by Laura Almo
It was the late 1920s and Jack Foley was a producer, director and writer working at Universal Pictures at its old location on Ventura Boulevard in the San Fernando Valley. Just up the road on Barham Boulevard, competing studio Warner Bros. was busy filming The Jazz Singer. When The Jazz Singer, with snippets of sound, was a success in 1927, neighboring Universal soon realized it would have to jump on the sound bandwagon.
At that point, Universal was working on Showboat, a silent picture that would now become the studio’s first film to incorporate sound. Universal asked for studio volunteers to help with the process, and Foley, who was interested in sound and always up for a challenge, jumped at the opportunity. He worked with other volunteers to add rudimentary sound. For that first sound production, the studio rented a Fox/ Case-Sponable sound unit to record sound effects, music and voices for Showboat. This was recorded on Stage 10, one of the original sound stages at the studio, which now houses a dubbing stage and an ADR facility.
From there, things began to take off. Universal Pictures started doing more Westerns, and they called Foley in to do “footsteps” (this was the predecessor to the term “Walking Foley”). According to Catherine Clarke, Foley’s granddaughter and guardian of his legacy, Foley got so busy, he called in people from the prop department to work with him in what was referred to as “Foley’s area.”
This was the beginning of an art form — albeit one invisible and uncredited, as this job was called “sync to sound” (later termed “syncing”). All sound editors would do their own work. As movie sound evolved, so too did Foley. Migrating to the sound department at Universal, he continued to perform sounds for the studio’s films for 40 years, concentrating on footsteps and props.
Foley’s passion was infectious. A real people-person with a genuine love of life, he brought in anyone who was interested in making sounds for film, including family and friends. Before long, he had assembled his own group of people who worked together and developed their own tricks and techniques — one of which was to use a cane to create extra footsteps.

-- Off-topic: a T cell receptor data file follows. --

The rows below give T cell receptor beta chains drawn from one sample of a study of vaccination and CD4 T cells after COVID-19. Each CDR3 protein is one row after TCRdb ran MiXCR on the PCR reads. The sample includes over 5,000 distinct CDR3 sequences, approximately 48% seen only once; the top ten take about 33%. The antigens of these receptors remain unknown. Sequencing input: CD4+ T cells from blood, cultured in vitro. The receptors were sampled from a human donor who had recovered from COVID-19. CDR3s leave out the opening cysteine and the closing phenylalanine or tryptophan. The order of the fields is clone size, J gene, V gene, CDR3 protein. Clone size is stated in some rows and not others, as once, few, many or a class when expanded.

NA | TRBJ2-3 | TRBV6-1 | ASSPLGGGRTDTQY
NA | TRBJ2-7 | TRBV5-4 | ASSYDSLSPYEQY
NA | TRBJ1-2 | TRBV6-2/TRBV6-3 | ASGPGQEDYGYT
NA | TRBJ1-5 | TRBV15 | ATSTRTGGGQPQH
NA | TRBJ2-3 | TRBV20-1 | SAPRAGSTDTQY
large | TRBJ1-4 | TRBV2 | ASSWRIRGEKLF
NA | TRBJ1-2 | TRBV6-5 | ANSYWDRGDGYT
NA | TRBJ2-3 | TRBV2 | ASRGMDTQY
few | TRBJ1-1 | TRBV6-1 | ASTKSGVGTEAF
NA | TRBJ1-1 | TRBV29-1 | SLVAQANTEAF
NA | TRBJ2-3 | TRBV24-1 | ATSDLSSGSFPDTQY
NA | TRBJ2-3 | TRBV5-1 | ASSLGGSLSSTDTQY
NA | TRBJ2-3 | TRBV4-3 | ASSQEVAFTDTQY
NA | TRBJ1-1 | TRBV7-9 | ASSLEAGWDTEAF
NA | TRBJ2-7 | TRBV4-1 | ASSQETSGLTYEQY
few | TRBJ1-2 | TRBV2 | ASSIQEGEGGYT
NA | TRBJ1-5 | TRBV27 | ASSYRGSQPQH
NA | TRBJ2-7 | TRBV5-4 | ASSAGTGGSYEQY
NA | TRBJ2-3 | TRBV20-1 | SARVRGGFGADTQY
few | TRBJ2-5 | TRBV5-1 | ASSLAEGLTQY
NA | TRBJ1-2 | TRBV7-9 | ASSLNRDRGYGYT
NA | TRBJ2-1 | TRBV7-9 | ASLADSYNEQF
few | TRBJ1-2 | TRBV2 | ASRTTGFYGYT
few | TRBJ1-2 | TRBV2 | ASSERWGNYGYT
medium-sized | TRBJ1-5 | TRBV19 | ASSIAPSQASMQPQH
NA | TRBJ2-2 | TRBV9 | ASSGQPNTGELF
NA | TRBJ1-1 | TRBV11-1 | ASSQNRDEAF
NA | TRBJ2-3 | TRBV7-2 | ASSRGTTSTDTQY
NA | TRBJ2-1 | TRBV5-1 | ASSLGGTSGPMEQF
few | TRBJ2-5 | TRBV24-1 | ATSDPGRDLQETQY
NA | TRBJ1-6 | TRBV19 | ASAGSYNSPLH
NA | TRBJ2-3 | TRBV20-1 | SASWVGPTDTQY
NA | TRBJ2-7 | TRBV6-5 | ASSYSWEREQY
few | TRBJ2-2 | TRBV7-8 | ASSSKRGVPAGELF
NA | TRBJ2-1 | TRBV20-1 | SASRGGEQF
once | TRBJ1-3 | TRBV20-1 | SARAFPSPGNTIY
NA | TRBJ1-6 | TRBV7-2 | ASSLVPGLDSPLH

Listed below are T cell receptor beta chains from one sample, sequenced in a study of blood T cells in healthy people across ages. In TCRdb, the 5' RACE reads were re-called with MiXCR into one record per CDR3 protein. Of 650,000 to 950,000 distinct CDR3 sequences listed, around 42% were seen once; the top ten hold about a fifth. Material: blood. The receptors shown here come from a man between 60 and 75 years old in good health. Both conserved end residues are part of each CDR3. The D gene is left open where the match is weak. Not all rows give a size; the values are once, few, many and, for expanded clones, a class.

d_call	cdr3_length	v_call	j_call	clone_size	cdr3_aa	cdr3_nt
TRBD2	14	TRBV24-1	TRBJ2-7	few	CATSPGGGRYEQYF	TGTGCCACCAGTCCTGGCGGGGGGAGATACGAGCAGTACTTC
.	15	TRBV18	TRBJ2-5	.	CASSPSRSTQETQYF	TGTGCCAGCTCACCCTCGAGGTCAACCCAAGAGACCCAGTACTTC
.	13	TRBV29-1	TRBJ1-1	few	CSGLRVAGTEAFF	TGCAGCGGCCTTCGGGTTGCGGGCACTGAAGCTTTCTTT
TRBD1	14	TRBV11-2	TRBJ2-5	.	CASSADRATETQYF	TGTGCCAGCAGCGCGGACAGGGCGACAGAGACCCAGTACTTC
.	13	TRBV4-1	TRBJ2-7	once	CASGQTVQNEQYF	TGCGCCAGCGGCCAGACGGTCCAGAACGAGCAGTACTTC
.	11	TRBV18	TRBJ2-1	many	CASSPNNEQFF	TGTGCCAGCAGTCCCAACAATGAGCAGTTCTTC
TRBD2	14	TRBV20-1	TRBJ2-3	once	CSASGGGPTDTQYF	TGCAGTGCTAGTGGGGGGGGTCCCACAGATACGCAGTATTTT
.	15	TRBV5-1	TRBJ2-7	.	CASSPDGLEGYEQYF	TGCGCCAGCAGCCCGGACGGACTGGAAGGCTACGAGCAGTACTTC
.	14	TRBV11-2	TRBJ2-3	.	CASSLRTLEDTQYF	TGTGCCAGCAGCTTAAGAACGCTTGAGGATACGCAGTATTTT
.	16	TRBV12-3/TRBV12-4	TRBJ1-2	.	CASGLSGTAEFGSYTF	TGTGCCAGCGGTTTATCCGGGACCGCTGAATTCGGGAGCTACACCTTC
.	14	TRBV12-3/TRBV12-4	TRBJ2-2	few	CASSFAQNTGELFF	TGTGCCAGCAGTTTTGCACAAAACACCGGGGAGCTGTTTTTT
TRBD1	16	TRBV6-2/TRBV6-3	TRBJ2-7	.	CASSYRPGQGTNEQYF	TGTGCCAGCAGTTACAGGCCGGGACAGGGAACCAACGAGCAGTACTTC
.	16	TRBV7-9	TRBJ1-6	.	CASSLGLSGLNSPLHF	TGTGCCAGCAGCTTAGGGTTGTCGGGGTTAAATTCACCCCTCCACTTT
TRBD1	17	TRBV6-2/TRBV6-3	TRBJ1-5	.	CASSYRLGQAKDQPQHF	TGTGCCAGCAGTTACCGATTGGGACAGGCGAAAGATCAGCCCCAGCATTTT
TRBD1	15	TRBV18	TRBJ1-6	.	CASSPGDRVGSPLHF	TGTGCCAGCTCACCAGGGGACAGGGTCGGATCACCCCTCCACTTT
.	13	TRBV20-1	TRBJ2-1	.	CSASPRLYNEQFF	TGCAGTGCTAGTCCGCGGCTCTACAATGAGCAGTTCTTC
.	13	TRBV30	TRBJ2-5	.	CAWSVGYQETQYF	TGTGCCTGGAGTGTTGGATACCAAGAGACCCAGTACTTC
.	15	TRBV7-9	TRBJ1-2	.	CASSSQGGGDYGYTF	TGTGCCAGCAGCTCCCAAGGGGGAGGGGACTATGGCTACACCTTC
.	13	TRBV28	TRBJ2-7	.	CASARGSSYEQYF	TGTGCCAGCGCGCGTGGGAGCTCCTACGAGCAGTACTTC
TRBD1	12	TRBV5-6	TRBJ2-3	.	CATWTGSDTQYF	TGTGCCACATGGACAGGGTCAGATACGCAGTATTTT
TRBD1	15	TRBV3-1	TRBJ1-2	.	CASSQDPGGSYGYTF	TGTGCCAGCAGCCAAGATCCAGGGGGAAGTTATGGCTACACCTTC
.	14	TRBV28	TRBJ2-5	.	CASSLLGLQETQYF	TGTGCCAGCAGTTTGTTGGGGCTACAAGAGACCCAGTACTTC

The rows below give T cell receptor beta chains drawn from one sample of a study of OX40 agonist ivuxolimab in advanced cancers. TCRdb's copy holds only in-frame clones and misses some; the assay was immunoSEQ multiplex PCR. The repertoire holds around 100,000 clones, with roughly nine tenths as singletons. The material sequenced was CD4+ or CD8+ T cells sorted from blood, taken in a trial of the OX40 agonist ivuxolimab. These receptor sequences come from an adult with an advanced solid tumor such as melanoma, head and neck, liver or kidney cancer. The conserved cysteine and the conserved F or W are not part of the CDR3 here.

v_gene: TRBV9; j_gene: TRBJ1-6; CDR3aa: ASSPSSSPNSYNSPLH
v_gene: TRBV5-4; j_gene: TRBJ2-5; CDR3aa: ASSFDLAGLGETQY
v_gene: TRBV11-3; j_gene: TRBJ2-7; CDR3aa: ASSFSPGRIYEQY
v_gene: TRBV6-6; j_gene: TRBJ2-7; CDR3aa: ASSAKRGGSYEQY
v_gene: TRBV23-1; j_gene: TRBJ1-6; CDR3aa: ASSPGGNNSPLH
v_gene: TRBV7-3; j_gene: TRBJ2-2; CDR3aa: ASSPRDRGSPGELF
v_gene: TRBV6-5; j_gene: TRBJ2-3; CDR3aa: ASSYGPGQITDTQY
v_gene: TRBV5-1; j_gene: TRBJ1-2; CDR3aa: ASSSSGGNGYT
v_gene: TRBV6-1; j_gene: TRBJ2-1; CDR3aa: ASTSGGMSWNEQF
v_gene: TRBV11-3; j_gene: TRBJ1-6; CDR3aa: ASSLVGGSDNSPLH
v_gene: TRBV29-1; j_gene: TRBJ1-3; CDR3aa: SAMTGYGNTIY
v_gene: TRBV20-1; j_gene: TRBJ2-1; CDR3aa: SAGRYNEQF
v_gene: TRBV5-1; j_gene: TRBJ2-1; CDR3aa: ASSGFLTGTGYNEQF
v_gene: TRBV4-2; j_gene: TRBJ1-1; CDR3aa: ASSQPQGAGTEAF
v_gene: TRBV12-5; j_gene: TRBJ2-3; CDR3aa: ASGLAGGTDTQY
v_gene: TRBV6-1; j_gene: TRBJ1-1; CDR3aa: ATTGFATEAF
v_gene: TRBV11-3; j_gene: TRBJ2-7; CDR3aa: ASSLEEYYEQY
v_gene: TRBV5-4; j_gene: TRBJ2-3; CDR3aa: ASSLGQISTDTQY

It was Foley who suggested that actor Walter Brennan put a rock in his shoe to create a limp for his role in To Have and Have Not (1944), and who rescued Spartacus (1960) from having to be reshot. When production didn’t get the desired sound of the chariot armor, Foley shook some old keys to re-create the sound and saved the picture. He worked his sonic magic on many other films, including Magnificent Obsession (1954), All That Heaven Allows (1955) and A Farewell to Arms (1957). Foley died in 1967 at the age of 76.
While these early practitioners created a staple of tricks and techniques, it was all kept under wraps. “Post-production [and sound effects] was one of the secrets of showbiz,” says Clarke. “Everything was supposed to be very real, and nobody was supposed to know what went on behind the scenes.” Indeed, in true Hollywood style, all the audience was supposed to notice were the stars on the screen and the story.
When Universal Pictures split up as part of the studio restructuring of the 1950s, Foley’s “disciples,” as they were called, went to work at different studios. “Some of them started working together in pairs,” says Clarke, “and because they liked Jack so much, when they finished a scene they would say, ‘That’s a wrap. Let’s Foley it.’ And that’s how it got started.” In the 1960s, Foley was officially recognized by Desilu, when the Hollywood studio named its sound stage “Foley’s Stage.” Adds Clarke, “The name took off but, aside from the guys who worked with Jack, nobody knew who or what ‘Foley’ was.”